A mouse hanging ’round a doctor’s neck instead of a stethoscope might not be so far-fetched as a survey conducted by the American Medical Association (AMA) finds that almost half of the responding physicians indicated that the Web has had a major impact on the way they practice medicine.
The study, based on interviews with 977 physicians in the U.S. from August to December 2001, revealed that more than three-quarters (78 percent) of physicians surf the Web.
Furthermore, two-thirds of online physicians access the Web daily – an increase of 24 percent since 1997 – and the average number of hours a physician uses the Web per week jumped from 4.3 in 1997 to 7.1 in 2001. Respondents predicted that their Web usage would increase to an average of 9.6 hours per week during the next 6 months.
Although there is still a trend for younger physicians to use the Web more than older physicians, the percentage of physicians aged 60 or older using the Internet increased from 43 percent in 2000 to 65 percent in 2001.
Approximately 3 of 10 physicians using the Internet currently have a Web site, a proportion that has remained constant since 1999. The primary reasons physicians have a site on the Web is to promote and advertise their practice or provide patient education and information. In 2001, the percentage of physicians using the Web to advertise and promote their practice grew by 11 percent from the previous year.
The higher numbers of Web-surfing doctors is encouraging for the millions of patients that would like to communicate online with their physician. A recent Harris Interactive survey in the U.S. has shown that large numbers of people would be likely to fix appointments, refill prescriptions or ask simple questions of the doctors online and that many people would pay to be able to do this.
With 110 million American Internet users expressing an interest in online health care information, doctors could not overlook the influence of the Web, nor could they stay current on breaking medical news or immediately available online information. The AMA is compounding the importance of Web usage by offering free online courses, such as a program designed to educate practicing physicians and front-line medical professionals about responding to terrorist attacks.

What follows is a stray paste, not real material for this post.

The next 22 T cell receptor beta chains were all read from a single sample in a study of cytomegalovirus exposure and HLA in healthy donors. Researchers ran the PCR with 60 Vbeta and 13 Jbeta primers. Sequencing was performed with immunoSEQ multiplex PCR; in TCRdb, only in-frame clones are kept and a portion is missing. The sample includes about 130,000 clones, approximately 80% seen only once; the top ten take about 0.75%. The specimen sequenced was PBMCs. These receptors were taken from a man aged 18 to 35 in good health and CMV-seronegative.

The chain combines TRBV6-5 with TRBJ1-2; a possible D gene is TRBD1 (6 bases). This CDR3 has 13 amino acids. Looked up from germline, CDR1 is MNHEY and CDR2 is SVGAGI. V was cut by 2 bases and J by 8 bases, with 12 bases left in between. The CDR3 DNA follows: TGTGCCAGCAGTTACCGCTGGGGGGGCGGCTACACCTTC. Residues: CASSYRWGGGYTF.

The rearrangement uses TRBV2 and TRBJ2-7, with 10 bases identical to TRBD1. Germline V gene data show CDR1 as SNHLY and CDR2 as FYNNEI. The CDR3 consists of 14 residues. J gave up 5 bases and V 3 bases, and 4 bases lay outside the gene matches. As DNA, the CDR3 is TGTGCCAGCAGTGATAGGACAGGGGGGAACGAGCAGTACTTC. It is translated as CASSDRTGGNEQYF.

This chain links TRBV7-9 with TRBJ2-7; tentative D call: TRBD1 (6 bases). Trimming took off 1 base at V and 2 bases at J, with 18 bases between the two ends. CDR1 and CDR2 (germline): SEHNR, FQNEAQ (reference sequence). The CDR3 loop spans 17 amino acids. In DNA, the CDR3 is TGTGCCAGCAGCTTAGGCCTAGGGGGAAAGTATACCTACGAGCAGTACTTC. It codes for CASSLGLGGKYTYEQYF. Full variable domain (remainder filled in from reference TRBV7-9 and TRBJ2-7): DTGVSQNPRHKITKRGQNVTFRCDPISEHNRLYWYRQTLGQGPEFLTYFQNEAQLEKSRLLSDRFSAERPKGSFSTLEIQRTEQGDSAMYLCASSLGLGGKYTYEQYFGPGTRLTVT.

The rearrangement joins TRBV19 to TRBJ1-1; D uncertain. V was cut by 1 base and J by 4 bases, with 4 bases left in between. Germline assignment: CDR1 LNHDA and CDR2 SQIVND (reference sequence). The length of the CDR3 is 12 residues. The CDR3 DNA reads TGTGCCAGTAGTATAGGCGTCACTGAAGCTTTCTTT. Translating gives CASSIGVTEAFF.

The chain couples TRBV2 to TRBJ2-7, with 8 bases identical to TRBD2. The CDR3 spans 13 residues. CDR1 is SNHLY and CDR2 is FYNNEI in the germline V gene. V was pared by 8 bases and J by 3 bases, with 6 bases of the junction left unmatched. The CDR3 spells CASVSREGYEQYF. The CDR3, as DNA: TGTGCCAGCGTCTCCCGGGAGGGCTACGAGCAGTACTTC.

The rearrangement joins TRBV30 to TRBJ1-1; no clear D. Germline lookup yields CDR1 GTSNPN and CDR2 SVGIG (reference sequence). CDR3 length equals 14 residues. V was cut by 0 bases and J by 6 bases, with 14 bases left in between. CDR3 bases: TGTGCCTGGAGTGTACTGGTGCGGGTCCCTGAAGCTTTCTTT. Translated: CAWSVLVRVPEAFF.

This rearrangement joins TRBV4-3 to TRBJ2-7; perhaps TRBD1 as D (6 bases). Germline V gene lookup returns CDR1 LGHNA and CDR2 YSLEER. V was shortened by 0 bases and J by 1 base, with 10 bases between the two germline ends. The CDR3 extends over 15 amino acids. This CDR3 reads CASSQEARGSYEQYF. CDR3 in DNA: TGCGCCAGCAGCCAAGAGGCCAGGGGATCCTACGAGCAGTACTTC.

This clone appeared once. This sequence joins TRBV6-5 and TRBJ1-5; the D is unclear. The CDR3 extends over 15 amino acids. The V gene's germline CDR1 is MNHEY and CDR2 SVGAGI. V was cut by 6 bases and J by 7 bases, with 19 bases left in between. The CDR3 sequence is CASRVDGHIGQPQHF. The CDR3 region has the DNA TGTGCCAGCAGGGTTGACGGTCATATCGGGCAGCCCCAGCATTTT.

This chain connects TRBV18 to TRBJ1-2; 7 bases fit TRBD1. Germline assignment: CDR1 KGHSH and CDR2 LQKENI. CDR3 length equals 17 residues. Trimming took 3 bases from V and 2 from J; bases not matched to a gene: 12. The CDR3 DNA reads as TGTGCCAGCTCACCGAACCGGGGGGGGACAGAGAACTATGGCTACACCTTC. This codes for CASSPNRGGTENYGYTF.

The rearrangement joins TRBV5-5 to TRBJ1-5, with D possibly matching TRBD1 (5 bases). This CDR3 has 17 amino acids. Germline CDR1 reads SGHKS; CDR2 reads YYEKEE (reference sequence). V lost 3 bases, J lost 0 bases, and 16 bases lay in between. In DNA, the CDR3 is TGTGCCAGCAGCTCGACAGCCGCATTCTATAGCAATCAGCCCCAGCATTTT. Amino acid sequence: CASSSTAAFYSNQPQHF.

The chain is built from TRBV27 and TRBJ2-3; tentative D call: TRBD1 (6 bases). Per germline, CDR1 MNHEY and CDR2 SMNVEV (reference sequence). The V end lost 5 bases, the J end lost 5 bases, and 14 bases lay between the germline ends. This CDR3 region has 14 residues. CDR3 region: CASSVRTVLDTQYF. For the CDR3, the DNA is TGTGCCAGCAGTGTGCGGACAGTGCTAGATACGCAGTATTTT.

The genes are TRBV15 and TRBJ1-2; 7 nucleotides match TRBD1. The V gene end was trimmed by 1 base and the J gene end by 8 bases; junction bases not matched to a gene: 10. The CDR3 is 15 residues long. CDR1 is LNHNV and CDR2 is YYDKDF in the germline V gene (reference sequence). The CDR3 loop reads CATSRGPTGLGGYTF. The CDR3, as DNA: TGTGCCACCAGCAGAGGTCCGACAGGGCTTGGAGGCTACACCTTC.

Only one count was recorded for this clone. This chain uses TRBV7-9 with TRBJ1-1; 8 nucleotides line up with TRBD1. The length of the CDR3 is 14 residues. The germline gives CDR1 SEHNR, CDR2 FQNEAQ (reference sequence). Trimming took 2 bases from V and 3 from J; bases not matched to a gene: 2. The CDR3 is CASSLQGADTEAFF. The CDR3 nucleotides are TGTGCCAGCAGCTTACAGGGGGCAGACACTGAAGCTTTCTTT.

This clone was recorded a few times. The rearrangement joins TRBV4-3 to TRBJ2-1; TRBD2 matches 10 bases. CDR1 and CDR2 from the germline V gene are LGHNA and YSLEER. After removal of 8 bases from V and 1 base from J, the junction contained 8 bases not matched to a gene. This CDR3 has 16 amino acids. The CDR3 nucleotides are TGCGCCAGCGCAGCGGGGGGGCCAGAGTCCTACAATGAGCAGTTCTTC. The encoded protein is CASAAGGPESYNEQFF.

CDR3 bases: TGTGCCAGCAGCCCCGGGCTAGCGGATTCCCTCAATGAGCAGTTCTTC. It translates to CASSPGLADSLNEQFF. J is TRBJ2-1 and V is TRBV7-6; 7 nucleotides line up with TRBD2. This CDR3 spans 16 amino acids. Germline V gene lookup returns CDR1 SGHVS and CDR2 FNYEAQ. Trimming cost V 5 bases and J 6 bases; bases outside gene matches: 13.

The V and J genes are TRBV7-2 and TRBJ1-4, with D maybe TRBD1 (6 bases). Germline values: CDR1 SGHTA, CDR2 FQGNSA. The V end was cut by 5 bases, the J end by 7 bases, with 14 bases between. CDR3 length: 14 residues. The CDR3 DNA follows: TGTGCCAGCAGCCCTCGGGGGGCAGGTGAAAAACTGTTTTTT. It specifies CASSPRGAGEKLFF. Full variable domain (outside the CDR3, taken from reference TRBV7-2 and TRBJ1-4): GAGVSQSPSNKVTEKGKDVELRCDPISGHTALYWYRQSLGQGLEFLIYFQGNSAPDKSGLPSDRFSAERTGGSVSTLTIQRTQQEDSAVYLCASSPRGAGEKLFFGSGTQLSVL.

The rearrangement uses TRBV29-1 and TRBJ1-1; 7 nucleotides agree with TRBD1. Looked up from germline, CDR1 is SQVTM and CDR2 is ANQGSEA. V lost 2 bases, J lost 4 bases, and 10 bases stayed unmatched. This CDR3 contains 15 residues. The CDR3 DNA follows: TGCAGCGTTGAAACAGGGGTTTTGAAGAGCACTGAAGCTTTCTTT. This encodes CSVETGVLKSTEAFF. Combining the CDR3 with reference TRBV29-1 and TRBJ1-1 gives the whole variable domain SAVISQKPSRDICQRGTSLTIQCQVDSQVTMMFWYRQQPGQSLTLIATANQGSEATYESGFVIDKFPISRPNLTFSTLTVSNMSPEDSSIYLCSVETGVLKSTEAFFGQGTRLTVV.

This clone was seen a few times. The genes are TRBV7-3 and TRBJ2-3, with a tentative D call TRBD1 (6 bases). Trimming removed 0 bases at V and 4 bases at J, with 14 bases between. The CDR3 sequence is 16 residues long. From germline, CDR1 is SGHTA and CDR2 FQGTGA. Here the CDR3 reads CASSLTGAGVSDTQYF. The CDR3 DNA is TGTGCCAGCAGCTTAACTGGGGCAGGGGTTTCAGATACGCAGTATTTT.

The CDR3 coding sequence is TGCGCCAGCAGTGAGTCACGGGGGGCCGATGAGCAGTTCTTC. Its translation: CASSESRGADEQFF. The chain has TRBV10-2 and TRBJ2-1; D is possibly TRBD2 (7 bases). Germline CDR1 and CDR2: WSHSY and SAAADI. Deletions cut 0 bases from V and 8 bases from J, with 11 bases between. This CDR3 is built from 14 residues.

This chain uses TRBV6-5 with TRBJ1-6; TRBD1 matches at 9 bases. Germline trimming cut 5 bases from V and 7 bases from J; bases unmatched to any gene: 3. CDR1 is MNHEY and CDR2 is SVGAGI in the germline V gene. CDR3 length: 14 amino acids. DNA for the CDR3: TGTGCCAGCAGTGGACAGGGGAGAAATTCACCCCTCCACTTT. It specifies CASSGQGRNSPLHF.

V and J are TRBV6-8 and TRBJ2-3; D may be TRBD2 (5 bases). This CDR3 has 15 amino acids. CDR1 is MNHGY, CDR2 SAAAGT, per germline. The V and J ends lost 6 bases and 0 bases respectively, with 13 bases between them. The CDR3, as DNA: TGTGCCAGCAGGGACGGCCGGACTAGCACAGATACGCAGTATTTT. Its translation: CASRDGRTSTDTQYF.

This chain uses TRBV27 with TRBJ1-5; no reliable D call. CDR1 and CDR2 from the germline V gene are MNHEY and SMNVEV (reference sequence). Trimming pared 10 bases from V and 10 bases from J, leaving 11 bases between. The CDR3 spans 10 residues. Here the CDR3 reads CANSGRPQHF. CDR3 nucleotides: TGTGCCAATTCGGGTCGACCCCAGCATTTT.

AMA President Richard F. Corlin, MD comments, “Now more than ever, our nation’s physicians and medical personnel must have immediate access to the latest information on bioterrorism and other threats to our security,” said AMA President Richard F. Corlin, MD. “This continuing medical education (CME) program provides information in a format that can be viewed anytime and anywhere, while allowing physicians to earn credit when they participate.”
Further evidence of the growing usage of the Internet by doctors is research from Harris Interactive and the Boston Consulting Group (BCG). Based on data from a nationwide survey of 400 practicing physicians, the findings indicate that almost all (356) were using the Internet.
The study reveals that doctors are using the Internet in force for gathering medical knowledge and that they are beginning to embrace online tools that enhance patient care, such as electronic prescribing, online communication with patients, and electronic medical records.
The growth in technological capability among doctors is not limited to the Internet. Harris Interactive also cites an increase in physicians’ use of handheld devices – from 15 percent in 1999 to 26 percent in 2001, with those using the devices as an integral part of their everyday practice rising from 10 percent in 1999 to 18 percent in 2001. Use of handheld personal devices is higher among doctors under 45 (33 percent) than among older doctors (21 percent).
|Medical Specialists who Use the Web|
|Source: American Medical Association (AMA)|
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